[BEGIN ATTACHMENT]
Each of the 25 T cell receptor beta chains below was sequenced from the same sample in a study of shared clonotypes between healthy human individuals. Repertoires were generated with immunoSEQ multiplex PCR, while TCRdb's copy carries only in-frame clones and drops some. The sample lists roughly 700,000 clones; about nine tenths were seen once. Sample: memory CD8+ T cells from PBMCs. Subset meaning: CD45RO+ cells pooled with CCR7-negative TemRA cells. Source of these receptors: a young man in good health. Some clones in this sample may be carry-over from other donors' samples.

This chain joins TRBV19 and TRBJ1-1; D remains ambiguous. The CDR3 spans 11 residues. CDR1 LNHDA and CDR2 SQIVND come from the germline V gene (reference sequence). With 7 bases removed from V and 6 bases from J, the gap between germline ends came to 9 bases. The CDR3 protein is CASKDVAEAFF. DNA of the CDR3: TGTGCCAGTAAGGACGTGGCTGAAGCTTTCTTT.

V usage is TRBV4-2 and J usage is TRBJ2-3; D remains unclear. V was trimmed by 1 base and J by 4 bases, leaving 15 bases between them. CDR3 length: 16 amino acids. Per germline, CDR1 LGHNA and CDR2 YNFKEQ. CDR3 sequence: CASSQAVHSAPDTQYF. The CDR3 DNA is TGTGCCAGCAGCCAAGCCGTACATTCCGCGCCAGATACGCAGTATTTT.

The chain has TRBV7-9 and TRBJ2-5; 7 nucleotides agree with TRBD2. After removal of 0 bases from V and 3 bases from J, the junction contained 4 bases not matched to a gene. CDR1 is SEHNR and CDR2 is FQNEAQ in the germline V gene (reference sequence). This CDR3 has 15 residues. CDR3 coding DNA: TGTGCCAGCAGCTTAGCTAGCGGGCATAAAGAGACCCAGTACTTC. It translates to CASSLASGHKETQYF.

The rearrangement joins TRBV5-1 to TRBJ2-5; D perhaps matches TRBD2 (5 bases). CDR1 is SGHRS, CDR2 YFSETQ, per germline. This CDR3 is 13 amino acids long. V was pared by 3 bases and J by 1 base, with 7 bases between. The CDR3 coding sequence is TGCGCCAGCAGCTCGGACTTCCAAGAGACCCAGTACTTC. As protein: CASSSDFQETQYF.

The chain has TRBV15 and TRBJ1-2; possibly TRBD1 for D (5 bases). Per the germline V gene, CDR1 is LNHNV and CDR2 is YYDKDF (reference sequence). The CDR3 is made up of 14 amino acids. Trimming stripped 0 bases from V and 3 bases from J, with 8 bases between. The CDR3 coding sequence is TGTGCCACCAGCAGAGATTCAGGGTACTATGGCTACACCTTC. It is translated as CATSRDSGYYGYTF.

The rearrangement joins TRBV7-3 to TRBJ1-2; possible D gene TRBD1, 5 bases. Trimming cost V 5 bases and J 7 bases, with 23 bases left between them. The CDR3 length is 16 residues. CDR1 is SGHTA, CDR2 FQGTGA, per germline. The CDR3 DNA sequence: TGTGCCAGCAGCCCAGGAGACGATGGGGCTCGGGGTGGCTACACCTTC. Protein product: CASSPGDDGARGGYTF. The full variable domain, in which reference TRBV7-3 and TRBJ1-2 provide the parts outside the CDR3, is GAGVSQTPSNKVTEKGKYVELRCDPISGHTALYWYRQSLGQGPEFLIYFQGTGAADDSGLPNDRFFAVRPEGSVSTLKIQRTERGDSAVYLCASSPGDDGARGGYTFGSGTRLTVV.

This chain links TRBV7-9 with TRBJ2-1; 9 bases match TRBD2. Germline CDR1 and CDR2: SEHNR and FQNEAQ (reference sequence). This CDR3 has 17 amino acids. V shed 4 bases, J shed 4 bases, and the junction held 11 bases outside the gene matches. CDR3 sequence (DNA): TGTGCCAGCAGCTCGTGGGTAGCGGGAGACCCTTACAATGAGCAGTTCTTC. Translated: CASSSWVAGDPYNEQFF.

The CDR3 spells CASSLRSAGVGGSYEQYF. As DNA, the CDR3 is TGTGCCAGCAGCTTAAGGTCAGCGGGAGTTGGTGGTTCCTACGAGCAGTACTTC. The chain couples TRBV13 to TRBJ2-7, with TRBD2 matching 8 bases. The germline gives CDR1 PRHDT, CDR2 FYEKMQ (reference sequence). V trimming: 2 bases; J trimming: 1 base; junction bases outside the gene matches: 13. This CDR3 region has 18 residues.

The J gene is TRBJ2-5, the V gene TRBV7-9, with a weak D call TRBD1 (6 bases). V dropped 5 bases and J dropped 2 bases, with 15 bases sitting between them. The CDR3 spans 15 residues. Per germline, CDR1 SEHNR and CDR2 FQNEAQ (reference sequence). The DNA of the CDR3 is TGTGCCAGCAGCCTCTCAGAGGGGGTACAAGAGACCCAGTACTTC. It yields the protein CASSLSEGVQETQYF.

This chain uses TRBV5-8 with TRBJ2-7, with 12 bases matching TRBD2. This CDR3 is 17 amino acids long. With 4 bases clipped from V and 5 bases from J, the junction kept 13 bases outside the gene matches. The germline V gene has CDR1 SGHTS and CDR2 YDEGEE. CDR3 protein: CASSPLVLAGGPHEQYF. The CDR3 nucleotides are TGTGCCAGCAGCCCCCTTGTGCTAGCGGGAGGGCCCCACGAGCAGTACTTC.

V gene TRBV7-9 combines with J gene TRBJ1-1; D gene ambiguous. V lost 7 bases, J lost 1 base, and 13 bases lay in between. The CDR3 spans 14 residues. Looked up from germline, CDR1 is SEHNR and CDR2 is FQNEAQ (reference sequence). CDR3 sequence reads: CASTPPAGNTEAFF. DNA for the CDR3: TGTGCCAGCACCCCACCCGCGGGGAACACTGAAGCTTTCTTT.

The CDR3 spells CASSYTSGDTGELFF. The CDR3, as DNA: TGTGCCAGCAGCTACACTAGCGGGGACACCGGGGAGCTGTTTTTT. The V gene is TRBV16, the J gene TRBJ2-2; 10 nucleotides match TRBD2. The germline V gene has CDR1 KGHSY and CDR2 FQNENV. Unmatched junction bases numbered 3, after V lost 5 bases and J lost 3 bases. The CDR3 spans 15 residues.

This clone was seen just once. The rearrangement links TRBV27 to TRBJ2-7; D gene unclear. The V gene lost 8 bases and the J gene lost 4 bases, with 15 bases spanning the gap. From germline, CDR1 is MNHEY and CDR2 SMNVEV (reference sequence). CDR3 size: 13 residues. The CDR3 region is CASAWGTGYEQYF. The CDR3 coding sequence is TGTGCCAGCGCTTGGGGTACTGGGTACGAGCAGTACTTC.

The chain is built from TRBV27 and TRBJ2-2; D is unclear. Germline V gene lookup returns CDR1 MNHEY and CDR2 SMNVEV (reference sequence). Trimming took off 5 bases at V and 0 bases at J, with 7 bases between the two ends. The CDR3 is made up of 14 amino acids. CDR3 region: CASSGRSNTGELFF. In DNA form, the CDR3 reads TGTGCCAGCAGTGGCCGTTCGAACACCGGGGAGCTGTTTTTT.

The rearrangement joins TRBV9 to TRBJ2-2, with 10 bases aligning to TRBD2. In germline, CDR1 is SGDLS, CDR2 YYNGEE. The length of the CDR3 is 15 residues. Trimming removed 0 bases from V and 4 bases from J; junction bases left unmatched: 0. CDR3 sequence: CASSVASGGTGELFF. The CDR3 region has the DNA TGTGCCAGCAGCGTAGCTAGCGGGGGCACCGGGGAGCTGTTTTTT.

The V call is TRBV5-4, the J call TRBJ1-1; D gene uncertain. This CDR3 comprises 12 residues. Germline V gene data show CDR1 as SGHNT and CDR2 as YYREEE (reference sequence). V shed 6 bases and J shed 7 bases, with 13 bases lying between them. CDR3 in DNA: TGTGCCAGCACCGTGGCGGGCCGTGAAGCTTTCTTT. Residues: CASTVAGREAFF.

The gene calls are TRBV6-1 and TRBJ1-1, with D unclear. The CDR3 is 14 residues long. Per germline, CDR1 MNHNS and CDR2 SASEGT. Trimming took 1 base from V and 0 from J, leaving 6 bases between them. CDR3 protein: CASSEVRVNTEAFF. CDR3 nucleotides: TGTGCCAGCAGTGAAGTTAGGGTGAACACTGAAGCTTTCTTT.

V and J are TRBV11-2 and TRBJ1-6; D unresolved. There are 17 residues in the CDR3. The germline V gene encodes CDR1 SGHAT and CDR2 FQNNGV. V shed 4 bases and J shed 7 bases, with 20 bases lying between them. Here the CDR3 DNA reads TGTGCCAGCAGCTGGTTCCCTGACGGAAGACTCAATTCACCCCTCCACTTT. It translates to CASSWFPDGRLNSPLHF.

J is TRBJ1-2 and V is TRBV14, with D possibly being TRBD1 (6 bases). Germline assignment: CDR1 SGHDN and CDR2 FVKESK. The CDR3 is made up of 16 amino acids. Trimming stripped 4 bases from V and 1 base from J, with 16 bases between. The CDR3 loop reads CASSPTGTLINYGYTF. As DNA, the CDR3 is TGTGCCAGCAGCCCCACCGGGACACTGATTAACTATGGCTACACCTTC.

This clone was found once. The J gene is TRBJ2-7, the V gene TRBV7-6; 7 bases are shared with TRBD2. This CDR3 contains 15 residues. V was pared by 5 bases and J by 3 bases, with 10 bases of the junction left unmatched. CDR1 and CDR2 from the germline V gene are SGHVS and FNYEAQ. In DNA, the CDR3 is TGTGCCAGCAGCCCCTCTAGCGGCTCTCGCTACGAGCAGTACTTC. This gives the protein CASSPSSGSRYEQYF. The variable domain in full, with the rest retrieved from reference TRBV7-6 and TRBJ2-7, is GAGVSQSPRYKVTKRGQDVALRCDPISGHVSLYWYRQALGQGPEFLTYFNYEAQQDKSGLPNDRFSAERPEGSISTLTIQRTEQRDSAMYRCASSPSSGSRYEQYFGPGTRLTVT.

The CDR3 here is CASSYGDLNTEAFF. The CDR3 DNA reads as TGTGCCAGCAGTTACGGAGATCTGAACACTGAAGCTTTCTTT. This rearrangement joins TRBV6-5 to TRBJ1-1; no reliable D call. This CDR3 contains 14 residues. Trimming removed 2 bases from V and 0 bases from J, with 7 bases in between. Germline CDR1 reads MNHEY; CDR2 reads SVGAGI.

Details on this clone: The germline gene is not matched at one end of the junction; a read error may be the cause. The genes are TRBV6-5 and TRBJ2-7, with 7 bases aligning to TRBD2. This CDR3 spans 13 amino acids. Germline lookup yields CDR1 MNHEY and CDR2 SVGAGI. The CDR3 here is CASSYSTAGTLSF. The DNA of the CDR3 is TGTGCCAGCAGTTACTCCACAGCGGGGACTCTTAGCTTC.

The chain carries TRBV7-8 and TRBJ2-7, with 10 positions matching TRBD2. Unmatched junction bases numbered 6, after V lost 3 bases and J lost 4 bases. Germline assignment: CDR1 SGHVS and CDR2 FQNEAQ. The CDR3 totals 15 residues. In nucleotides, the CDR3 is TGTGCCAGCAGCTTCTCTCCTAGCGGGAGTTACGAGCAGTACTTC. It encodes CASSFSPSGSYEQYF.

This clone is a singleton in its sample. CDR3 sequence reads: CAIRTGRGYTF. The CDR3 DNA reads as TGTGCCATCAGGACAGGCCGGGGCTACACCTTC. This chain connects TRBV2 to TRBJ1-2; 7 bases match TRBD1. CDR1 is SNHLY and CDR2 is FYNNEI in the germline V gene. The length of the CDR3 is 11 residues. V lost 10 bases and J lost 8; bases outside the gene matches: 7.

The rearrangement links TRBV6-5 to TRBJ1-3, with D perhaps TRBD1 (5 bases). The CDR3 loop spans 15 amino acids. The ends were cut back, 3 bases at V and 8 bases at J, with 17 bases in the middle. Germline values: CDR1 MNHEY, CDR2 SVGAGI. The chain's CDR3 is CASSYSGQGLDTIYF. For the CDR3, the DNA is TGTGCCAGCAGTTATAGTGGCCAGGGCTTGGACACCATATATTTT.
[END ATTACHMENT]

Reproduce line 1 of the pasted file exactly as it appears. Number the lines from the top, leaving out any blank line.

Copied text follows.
Each of the 25 T cell receptor beta chains below was sequenced from the same sample in a study of shared clonotypes between healthy human individuals. Repertoires were generated with immunoSEQ multiplex PCR, while TCRdb's copy carries only in-frame clones and drops some. The sample lists roughly 700,000 clones; about nine tenths were seen once. Sample: memory CD8+ T cells from PBMCs. Subset meaning: CD45RO+ cells pooled with CCR7-negative TemRA cells. Source of these receptors: a young man in good health. Some clones in this sample may be carry-over from other donors' samples.